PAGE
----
Friday, May 15, 2020

Paediatric-onset hereditary spastic paraplegias: a retrospective cohort study

Schiavoni S, Spagnoli C, Rizzi S, Salerno GG, Frattini D, Pisani F, Fusco C. Paediatric-onset hereditary spastic paraplegias: a retrospective cohort study. Dev Med Child Neurol. 2020 Apr 10. doi: 10.1111/dmcn.14547. [Epub ahead of print]


To describe the clinical and neurogenetic spectrum of paediatric-onset hereditary spastic paraplegias (HSPs) diagnosed in our unit.

We report on 47 patients (30 males, 17 females; mean [SD] age 12y 7mo [6y 2mo], range 4-34y) clinically diagnosed with an HSP at the Child Neurology Unit, IRCCS-ASMN (Reggio Emilia, Italy) between 1990 and 2018, who were genetically investigated by means of single-gene direct sequencing and/or next-generation sequencing technologies (targeted panels, whole-exome sequencing [WES]).

Complex forms prevailed slightly (n=26), autosomal dominant being the main inheritance pattern (n=11), followed by recessive (n=5) and X-linked (n=1). A definite genetic diagnosis was achieved in 17 patients. Spastic paraplegia 3A (n=4) was the most frequent cause of autosomal dominant HSP in our cohort, while no genetic variant prevailed in autosomal recessive forms and pathogenic/likely pathogenic variants were disclosed in a wide range of different genes.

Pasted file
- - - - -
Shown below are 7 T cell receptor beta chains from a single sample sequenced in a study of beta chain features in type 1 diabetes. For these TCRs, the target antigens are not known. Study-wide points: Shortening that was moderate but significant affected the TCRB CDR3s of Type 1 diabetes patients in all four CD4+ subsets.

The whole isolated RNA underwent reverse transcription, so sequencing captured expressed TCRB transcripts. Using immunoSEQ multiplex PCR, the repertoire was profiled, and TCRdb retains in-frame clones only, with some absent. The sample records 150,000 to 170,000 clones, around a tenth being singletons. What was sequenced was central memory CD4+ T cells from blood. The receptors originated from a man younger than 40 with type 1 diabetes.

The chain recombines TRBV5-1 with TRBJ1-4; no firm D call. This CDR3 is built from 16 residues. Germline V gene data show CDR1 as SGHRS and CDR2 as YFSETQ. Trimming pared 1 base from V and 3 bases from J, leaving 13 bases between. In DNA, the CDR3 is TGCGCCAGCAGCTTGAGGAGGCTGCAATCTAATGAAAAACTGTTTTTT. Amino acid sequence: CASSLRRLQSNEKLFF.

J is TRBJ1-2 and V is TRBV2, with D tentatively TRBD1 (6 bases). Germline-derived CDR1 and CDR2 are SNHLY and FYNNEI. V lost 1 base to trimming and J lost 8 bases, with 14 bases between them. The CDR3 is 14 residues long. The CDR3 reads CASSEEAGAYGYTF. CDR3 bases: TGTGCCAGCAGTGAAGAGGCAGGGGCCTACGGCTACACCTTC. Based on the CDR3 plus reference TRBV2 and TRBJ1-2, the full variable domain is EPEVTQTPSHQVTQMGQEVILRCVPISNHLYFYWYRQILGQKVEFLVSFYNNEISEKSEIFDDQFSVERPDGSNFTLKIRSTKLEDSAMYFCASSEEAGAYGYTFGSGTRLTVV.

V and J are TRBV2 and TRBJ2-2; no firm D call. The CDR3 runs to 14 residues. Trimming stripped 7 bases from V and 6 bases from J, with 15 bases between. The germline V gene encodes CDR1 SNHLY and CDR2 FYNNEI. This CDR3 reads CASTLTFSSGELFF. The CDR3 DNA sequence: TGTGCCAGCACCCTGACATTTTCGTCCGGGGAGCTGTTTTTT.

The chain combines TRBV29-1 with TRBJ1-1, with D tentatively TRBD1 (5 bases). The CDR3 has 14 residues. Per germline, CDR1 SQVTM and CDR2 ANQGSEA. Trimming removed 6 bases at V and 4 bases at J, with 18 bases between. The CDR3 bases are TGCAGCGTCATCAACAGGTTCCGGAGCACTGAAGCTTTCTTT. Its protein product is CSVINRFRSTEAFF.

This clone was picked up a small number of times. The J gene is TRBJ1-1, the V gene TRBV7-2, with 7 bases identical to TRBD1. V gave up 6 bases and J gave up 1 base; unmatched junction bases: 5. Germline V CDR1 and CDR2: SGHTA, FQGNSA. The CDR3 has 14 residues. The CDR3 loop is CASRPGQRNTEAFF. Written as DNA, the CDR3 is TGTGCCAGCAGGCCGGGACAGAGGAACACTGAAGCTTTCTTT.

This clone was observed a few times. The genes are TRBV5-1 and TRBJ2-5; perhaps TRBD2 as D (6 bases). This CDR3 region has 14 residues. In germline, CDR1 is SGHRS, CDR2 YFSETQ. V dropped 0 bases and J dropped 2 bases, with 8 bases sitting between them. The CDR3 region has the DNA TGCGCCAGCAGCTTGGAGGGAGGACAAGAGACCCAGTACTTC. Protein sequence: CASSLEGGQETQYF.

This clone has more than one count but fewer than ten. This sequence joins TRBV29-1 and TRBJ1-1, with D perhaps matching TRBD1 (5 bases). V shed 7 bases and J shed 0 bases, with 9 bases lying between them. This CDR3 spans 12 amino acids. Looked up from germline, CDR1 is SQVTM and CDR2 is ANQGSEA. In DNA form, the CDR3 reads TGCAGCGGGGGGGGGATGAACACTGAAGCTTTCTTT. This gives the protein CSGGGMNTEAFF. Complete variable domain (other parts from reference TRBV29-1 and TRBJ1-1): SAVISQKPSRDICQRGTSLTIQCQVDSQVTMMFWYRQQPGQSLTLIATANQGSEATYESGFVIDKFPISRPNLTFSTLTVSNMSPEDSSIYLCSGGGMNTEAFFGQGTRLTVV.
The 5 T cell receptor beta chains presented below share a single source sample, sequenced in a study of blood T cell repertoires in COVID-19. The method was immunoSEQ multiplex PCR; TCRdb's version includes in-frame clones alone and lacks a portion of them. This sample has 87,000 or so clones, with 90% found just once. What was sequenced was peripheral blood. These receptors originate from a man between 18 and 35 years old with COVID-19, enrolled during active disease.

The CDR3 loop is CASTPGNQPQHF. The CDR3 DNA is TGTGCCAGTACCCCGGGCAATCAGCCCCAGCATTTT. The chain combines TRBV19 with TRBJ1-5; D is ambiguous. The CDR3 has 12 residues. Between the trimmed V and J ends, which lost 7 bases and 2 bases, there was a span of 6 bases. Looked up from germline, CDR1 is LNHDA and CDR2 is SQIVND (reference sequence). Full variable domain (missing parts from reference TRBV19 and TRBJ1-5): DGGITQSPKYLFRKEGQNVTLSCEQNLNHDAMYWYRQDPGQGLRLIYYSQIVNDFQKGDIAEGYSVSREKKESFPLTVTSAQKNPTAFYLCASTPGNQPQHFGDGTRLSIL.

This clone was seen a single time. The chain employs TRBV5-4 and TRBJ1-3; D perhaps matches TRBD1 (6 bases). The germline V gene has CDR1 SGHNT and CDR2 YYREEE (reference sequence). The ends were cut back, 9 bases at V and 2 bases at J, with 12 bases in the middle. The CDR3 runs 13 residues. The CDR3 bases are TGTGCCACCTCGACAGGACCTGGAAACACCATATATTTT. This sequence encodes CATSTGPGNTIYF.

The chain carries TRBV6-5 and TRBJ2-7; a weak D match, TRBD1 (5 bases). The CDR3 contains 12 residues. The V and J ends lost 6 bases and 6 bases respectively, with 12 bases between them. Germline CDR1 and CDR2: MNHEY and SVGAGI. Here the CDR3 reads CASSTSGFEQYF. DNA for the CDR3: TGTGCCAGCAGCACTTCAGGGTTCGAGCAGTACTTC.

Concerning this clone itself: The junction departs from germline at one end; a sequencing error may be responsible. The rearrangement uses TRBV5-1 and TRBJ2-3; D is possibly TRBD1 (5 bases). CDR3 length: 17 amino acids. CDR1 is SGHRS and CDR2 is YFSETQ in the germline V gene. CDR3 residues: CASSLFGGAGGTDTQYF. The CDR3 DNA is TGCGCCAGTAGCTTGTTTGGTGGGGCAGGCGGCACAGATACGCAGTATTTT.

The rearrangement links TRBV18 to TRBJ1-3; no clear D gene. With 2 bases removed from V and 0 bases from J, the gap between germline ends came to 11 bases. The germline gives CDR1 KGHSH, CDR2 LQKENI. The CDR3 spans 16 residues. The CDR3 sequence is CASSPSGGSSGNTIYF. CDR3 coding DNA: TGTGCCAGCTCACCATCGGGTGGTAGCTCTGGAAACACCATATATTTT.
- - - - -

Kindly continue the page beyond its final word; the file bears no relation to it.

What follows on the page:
We found wide phenotypic and genetic heterogeneity. With increasing accessibility to WES, a higher number of patients receive a diagnosis, allowing detection of variants in ultra-rare disease-causing genes and refining genotype-phenotype correlations.

A genetic diagnosis of paediatric-onset hereditary spastic paraplegia was achieved in one-third of patients. Pathogenic/likely pathogenic variants in rare genes were found. Genotypic and phenotypic heterogeneity favours targeted panel/whole-exome sequencing for diagnosis.

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